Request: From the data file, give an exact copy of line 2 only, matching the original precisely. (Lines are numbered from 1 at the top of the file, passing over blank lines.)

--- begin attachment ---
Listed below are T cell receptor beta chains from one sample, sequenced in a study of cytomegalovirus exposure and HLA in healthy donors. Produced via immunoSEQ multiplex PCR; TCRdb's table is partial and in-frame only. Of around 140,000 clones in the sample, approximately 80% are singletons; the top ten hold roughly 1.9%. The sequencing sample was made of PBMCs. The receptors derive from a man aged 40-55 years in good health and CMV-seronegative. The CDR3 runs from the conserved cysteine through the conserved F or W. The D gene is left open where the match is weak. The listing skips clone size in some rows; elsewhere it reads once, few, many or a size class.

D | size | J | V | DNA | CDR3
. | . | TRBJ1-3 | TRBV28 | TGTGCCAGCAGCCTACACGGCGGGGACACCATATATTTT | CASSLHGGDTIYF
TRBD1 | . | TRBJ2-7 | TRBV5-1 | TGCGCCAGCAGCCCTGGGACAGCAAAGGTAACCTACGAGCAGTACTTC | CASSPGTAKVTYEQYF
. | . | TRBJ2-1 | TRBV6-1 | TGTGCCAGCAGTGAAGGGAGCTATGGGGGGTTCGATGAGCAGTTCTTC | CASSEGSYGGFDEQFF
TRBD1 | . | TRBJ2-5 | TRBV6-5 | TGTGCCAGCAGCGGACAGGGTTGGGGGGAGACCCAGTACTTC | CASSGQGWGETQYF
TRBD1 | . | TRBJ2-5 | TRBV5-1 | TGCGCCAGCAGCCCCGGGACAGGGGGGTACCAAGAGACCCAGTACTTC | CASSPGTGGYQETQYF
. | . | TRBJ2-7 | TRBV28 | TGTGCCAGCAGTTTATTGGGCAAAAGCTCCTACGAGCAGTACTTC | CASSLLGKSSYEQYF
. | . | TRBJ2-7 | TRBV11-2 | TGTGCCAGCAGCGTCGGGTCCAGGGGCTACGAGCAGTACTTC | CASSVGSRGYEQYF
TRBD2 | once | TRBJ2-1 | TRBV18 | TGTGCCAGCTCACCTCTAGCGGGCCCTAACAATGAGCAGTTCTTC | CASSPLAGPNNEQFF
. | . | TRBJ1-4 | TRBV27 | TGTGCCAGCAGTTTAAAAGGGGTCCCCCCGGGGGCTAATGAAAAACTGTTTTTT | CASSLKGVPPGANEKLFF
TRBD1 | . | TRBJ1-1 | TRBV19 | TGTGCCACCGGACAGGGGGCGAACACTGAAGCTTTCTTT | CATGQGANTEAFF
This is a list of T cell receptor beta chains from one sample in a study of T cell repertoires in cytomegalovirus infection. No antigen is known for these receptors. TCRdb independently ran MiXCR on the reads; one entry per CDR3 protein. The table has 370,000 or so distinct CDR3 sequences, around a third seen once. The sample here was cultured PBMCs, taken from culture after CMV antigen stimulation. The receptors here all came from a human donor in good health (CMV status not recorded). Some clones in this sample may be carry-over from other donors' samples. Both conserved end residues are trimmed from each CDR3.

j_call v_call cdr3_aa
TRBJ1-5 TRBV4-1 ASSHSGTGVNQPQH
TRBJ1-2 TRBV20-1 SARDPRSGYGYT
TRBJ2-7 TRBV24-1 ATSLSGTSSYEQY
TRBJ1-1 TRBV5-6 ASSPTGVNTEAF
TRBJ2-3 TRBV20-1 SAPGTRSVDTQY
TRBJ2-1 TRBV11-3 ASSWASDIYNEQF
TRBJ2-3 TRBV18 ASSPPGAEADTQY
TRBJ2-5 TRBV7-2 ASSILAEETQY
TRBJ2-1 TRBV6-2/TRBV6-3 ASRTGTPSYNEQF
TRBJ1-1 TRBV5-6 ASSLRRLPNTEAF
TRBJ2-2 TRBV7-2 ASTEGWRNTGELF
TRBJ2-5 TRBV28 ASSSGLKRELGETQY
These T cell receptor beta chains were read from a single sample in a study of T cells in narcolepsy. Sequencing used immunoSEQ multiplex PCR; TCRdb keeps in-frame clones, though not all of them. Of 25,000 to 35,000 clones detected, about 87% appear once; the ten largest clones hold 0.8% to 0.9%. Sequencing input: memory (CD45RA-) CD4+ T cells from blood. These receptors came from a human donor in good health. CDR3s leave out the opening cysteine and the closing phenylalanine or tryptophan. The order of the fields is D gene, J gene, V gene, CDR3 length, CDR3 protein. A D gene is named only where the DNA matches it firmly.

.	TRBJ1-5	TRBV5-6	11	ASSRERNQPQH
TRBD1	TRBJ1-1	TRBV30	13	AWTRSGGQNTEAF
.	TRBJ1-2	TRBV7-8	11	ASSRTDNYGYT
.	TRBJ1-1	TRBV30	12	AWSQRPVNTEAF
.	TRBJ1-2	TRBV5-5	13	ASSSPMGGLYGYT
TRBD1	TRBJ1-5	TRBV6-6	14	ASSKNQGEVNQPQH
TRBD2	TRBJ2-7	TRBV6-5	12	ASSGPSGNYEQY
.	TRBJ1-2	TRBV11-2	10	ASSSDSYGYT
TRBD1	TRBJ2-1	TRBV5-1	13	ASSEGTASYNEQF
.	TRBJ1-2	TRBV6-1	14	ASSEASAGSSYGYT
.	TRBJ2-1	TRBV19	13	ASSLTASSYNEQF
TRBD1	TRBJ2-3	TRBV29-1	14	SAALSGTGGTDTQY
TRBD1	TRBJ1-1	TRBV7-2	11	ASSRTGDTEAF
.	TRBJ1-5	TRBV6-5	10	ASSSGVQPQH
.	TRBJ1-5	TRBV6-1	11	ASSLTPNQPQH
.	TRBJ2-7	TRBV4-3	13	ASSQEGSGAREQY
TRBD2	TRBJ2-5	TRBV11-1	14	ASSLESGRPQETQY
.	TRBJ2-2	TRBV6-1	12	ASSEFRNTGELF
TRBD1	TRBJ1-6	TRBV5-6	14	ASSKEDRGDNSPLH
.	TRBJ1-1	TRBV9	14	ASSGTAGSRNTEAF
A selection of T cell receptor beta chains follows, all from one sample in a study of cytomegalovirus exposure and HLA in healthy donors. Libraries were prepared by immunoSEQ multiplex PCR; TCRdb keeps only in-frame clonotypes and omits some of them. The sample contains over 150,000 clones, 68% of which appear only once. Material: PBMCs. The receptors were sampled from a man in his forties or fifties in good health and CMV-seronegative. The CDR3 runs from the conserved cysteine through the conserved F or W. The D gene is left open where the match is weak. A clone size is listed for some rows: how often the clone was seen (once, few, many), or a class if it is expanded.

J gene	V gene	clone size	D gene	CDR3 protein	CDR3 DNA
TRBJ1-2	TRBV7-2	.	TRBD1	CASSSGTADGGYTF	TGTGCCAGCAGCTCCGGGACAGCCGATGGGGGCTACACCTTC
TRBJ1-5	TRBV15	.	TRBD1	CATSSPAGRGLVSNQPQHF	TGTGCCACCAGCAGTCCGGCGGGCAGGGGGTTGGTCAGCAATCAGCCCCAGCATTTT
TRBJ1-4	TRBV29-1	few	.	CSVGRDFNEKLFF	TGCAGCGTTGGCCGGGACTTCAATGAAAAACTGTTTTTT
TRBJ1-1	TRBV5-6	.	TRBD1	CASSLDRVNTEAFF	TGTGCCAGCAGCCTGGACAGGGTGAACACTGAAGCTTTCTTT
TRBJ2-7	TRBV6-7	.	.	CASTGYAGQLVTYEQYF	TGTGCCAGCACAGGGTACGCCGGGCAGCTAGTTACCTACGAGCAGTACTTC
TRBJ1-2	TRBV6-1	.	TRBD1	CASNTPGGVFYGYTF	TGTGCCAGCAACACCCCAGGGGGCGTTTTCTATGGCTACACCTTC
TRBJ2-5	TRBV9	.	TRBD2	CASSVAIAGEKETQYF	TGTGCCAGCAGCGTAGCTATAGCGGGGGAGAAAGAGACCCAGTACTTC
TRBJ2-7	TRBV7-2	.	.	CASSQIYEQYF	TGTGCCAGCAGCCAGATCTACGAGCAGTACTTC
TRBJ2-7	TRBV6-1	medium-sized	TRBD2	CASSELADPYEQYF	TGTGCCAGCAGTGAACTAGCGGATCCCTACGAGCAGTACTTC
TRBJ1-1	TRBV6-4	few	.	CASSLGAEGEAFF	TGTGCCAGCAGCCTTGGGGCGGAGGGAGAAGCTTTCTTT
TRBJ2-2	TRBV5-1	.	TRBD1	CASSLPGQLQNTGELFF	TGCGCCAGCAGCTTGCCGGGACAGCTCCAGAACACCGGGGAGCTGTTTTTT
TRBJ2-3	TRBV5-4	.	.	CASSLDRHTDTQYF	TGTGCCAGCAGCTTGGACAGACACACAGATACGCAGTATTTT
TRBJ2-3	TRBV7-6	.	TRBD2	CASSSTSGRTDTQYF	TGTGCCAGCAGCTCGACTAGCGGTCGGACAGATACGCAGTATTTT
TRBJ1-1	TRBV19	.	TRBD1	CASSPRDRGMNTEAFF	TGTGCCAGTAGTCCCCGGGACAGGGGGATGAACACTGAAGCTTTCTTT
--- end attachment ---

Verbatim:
D | size | J | V | DNA | CDR3